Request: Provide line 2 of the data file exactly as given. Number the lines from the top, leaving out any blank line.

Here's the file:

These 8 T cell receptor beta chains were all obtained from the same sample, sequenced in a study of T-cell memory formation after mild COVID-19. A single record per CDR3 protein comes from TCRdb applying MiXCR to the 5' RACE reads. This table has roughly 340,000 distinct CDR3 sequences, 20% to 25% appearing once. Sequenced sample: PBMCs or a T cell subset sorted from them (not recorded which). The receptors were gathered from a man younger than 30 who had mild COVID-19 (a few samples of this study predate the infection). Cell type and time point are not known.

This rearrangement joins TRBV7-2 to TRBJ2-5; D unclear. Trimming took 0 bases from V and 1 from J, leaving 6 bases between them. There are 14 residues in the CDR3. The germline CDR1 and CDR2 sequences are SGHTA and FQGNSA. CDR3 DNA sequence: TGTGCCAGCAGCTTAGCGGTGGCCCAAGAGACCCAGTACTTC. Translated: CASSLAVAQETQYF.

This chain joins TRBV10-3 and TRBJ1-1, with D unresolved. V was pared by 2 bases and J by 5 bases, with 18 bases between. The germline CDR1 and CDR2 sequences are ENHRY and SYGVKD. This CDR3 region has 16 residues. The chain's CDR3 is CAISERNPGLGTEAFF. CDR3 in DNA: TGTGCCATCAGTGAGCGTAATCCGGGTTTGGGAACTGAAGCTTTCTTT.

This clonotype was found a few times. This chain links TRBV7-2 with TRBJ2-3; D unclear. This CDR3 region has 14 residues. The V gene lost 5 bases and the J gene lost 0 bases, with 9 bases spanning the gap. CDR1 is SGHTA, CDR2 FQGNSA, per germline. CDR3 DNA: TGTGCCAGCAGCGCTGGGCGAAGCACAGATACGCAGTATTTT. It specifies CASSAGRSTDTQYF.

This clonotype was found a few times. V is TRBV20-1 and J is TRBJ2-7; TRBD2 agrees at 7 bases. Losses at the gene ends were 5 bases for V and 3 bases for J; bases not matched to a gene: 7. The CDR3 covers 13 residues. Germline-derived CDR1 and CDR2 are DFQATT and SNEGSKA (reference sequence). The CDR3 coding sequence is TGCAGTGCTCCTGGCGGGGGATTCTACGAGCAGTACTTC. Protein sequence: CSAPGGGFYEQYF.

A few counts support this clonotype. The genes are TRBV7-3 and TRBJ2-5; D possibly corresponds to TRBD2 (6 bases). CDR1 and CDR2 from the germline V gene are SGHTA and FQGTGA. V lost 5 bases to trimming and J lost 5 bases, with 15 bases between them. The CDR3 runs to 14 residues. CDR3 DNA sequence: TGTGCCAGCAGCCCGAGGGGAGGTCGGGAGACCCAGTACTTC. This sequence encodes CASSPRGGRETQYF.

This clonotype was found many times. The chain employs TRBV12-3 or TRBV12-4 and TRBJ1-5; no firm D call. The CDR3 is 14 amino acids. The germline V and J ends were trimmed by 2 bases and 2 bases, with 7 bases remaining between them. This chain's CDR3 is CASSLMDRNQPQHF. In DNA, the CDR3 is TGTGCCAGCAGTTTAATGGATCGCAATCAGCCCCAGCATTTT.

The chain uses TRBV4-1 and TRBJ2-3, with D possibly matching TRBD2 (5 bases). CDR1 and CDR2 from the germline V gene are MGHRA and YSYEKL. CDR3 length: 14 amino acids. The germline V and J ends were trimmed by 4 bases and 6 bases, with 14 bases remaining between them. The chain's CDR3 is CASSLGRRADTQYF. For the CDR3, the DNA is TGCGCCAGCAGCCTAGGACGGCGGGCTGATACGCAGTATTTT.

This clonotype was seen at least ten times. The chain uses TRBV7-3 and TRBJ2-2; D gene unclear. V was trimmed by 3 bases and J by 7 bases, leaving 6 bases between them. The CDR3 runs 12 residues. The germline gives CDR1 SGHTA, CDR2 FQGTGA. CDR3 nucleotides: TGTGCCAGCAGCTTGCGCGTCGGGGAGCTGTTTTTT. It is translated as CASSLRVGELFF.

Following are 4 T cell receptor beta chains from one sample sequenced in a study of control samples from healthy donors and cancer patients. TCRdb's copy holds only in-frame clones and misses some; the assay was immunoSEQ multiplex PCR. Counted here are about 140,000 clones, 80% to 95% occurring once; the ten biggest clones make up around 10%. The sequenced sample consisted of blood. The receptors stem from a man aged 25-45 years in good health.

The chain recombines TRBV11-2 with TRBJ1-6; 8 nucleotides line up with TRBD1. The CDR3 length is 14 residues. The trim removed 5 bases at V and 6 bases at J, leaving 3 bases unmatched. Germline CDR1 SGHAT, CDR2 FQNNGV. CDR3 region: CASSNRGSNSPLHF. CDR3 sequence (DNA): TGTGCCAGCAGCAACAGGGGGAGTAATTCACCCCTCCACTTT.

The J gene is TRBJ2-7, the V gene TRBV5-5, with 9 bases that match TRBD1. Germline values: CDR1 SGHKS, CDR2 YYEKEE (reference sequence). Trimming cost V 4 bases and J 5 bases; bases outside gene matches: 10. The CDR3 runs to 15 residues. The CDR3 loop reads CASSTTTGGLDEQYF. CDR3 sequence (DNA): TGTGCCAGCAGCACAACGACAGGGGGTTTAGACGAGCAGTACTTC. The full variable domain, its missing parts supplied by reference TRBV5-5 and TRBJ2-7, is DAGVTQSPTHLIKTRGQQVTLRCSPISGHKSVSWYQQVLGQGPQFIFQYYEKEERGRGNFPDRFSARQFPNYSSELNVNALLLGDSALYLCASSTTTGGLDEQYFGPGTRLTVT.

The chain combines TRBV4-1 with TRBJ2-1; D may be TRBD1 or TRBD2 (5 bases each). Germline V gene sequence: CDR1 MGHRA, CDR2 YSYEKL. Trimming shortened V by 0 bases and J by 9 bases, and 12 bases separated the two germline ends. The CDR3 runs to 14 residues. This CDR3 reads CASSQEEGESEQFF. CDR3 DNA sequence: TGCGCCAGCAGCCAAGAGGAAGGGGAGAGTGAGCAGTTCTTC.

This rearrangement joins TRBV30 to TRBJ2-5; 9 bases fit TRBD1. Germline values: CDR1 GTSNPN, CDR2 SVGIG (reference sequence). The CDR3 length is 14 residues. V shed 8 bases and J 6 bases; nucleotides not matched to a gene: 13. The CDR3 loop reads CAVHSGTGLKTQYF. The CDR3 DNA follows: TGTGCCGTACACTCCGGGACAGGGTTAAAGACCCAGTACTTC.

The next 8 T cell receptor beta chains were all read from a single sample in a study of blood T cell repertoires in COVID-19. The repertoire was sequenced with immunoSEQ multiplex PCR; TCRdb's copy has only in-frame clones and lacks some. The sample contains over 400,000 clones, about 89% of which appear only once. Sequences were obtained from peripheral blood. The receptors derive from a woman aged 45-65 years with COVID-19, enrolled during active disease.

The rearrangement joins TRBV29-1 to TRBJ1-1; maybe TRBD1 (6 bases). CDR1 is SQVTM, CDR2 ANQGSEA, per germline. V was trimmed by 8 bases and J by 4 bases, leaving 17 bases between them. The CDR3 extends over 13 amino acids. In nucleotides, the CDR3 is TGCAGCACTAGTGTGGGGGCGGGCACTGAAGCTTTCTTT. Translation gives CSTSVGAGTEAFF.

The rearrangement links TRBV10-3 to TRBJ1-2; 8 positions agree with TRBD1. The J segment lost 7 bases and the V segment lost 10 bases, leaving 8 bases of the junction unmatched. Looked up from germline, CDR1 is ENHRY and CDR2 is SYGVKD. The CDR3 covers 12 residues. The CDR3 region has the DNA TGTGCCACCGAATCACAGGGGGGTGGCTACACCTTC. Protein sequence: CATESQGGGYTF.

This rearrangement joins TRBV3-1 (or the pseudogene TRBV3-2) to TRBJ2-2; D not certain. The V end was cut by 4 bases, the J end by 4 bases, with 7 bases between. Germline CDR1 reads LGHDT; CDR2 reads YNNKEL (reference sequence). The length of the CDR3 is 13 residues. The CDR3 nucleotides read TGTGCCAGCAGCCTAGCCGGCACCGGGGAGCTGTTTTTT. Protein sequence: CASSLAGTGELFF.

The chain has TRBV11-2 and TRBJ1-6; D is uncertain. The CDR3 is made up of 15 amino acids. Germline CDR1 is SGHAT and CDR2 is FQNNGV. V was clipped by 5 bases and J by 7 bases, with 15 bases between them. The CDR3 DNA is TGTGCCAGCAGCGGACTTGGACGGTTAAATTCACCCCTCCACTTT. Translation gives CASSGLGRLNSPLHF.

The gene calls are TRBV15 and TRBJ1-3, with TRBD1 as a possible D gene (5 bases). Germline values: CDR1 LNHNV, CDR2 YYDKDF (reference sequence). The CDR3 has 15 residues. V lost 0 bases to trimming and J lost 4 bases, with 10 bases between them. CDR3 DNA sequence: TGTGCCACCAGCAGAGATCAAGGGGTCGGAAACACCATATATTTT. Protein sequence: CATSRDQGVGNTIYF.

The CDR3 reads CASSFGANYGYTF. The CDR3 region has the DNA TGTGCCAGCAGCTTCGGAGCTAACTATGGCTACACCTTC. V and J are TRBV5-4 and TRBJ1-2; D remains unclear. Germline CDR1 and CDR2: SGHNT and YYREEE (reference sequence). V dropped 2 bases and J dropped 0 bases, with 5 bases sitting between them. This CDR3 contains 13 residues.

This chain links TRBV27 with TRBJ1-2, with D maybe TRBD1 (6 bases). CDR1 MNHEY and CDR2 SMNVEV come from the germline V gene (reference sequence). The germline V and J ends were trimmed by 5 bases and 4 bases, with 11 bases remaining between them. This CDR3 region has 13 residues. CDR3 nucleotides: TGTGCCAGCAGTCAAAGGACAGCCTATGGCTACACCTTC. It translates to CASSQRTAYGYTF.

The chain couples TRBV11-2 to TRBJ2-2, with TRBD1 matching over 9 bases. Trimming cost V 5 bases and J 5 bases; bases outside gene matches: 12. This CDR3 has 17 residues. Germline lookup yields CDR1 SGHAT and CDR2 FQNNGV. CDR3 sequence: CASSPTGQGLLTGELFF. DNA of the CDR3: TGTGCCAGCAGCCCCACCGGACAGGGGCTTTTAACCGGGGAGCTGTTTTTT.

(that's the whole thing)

This rearrangement joins TRBV7-2 to TRBJ2-5; D unclear. Trimming took 0 bases from V and 1 from J, leaving 6 bases between them. There are 14 residues in the CDR3. The germline CDR1 and CDR2 sequences are SGHTA and FQGNSA. CDR3 DNA sequence: TGTGCCAGCAGCTTAGCGGTGGCCCAAGAGACCCAGTACTTC. Translated: CASSLAVAQETQYF.